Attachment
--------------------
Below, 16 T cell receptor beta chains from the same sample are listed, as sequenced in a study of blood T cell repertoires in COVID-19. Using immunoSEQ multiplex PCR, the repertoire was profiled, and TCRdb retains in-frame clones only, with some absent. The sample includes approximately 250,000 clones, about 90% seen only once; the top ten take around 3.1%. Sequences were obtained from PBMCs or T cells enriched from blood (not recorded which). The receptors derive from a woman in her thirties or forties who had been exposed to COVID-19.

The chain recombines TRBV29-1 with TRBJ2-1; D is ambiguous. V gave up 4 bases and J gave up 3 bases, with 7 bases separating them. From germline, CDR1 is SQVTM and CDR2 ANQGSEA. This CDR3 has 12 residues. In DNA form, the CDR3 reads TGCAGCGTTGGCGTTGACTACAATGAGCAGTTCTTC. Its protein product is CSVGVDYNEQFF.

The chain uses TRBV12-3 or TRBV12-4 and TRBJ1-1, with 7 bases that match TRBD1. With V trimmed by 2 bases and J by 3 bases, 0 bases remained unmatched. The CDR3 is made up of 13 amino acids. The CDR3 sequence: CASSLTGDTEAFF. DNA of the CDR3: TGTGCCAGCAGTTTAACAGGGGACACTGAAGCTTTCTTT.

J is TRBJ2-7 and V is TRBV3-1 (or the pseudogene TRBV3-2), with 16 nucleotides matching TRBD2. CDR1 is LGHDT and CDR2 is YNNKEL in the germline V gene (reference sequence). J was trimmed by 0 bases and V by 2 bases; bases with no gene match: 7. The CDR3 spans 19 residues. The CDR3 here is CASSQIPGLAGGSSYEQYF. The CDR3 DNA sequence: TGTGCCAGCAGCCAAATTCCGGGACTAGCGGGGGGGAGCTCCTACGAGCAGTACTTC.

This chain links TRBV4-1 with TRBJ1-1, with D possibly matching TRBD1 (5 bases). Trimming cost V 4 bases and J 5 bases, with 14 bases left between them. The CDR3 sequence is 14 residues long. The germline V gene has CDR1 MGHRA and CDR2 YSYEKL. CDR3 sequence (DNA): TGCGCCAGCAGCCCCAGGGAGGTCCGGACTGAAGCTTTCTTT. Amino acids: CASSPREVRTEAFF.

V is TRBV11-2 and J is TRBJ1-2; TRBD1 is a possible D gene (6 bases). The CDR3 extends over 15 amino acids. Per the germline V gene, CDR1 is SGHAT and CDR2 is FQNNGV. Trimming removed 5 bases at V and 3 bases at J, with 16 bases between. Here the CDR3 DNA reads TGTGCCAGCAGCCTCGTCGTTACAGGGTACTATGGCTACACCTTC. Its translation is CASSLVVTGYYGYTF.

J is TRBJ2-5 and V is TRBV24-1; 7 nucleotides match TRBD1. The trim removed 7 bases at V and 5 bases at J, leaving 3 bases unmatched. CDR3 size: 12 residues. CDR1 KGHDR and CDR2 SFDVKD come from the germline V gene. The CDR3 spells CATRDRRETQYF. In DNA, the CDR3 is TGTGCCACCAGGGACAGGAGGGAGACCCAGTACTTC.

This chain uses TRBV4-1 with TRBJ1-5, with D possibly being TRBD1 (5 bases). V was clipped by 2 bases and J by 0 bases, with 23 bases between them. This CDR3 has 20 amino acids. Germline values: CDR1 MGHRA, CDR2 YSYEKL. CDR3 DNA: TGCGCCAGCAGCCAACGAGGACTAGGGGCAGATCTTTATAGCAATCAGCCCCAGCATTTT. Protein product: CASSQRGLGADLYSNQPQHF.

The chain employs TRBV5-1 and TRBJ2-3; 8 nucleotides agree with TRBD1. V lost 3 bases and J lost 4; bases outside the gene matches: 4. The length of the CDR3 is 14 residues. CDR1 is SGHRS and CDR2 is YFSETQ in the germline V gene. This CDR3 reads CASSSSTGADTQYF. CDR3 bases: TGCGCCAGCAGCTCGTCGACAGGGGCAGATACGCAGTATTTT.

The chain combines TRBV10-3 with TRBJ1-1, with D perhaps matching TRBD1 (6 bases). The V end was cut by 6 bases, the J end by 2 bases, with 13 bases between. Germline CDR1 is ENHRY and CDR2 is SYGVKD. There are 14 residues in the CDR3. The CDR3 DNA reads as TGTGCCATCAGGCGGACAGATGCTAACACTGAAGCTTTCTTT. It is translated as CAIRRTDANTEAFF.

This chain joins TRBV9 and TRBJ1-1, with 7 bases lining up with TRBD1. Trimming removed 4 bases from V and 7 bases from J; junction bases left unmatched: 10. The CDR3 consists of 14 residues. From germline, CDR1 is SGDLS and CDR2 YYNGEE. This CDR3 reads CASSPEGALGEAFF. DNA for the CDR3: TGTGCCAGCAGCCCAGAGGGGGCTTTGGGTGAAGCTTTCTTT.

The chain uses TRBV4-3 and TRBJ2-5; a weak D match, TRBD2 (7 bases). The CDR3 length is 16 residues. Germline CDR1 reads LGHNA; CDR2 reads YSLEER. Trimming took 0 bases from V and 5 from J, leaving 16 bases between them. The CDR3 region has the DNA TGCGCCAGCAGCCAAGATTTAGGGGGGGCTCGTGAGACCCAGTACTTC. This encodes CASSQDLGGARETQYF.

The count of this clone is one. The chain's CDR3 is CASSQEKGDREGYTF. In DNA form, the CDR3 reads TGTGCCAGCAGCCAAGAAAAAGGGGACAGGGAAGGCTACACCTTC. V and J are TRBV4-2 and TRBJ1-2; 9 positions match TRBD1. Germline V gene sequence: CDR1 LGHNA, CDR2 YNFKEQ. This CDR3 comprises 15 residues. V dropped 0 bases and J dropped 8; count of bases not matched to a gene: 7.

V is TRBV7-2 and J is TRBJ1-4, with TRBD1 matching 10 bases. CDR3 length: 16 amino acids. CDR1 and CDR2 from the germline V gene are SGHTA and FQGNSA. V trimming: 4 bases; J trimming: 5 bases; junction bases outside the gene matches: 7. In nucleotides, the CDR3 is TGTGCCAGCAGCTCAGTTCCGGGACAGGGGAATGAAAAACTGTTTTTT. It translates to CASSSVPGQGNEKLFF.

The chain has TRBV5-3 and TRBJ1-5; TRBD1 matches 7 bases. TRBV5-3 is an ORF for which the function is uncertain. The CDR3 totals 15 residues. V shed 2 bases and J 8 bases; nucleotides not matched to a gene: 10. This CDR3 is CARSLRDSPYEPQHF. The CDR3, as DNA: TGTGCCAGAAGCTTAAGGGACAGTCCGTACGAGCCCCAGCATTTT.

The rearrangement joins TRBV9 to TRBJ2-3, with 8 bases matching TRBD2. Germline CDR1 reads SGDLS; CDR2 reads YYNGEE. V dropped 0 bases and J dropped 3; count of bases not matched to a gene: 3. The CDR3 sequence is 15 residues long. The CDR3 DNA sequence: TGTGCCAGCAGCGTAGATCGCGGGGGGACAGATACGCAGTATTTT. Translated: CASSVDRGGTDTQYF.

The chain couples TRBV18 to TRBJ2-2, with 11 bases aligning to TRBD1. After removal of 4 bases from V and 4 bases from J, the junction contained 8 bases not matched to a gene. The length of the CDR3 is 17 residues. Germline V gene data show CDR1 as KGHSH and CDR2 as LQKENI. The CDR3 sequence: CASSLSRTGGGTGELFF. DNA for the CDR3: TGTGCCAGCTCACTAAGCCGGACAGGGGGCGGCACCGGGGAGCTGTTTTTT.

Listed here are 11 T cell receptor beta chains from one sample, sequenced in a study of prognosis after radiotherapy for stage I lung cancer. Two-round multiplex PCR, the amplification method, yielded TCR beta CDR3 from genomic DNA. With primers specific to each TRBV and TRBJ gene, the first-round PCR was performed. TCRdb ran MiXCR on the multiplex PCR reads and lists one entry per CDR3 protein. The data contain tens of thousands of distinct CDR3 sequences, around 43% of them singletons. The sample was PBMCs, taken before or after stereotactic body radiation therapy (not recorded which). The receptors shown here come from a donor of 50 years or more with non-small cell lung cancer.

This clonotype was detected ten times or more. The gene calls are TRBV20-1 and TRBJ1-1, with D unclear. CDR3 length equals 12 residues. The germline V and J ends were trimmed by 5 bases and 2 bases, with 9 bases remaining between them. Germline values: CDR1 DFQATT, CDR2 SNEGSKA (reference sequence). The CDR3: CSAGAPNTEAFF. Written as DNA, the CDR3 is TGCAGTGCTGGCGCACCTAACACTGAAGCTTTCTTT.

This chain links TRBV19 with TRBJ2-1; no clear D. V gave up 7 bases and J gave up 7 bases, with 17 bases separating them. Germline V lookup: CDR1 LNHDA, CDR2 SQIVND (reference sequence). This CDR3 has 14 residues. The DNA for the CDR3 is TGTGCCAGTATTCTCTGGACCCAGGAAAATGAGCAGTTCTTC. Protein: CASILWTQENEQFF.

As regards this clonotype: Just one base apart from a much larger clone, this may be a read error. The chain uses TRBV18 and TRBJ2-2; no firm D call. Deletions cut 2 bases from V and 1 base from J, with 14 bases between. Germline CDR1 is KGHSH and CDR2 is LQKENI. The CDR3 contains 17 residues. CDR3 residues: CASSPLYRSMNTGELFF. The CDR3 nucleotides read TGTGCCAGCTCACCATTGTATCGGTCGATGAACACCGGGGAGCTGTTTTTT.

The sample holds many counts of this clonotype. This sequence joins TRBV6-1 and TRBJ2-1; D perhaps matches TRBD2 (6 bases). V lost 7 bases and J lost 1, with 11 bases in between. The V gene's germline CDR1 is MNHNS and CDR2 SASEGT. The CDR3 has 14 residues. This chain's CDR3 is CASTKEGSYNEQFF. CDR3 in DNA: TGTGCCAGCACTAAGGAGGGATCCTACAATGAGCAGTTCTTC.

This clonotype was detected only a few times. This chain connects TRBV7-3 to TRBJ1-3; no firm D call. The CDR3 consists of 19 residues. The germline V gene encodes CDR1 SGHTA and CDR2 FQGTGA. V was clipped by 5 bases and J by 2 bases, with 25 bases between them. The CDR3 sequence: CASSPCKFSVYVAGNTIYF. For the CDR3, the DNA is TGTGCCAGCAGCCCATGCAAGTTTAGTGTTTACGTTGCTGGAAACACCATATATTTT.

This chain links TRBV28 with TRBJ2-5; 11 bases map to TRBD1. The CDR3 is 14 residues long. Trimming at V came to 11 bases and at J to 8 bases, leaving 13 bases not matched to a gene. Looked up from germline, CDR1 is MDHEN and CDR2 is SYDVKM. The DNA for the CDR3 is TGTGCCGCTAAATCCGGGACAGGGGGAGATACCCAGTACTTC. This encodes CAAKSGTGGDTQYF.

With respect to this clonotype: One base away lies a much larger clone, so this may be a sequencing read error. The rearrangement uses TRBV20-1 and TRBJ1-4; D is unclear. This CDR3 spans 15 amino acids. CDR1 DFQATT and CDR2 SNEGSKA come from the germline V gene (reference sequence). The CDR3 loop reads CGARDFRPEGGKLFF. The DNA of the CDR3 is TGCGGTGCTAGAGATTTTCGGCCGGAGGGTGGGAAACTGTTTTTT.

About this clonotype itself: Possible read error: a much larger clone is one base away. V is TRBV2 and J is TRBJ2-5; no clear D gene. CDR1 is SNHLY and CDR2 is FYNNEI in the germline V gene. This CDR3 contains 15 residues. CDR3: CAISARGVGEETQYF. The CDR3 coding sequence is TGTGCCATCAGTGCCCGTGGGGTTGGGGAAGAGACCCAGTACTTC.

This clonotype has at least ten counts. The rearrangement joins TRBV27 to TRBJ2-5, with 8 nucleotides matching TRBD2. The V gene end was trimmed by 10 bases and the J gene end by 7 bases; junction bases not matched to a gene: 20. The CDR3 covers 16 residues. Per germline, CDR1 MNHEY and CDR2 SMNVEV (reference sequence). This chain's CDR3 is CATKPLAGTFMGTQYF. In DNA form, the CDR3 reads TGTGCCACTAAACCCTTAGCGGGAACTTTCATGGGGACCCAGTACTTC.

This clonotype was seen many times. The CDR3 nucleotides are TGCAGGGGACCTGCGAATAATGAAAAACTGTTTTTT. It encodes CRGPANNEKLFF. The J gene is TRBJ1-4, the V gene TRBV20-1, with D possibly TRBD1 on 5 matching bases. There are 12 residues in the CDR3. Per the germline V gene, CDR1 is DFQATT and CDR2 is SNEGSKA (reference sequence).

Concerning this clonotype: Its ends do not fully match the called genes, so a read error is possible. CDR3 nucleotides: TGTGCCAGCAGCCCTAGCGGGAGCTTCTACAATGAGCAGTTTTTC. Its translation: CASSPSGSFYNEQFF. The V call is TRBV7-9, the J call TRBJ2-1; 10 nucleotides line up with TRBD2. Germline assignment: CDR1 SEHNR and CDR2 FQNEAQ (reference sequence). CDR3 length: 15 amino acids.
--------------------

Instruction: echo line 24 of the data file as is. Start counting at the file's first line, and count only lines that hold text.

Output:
This chain links TRBV28 with TRBJ2-5; 11 bases map to TRBD1. The CDR3 is 14 residues long. Trimming at V came to 11 bases and at J to 8 bases, leaving 13 bases not matched to a gene. Looked up from germline, CDR1 is MDHEN and CDR2 is SYDVKM. The DNA for the CDR3 is TGTGCCGCTAAATCCGGGACAGGGGGAGATACCCAGTACTTC. This encodes CAAKSGTGGDTQYF.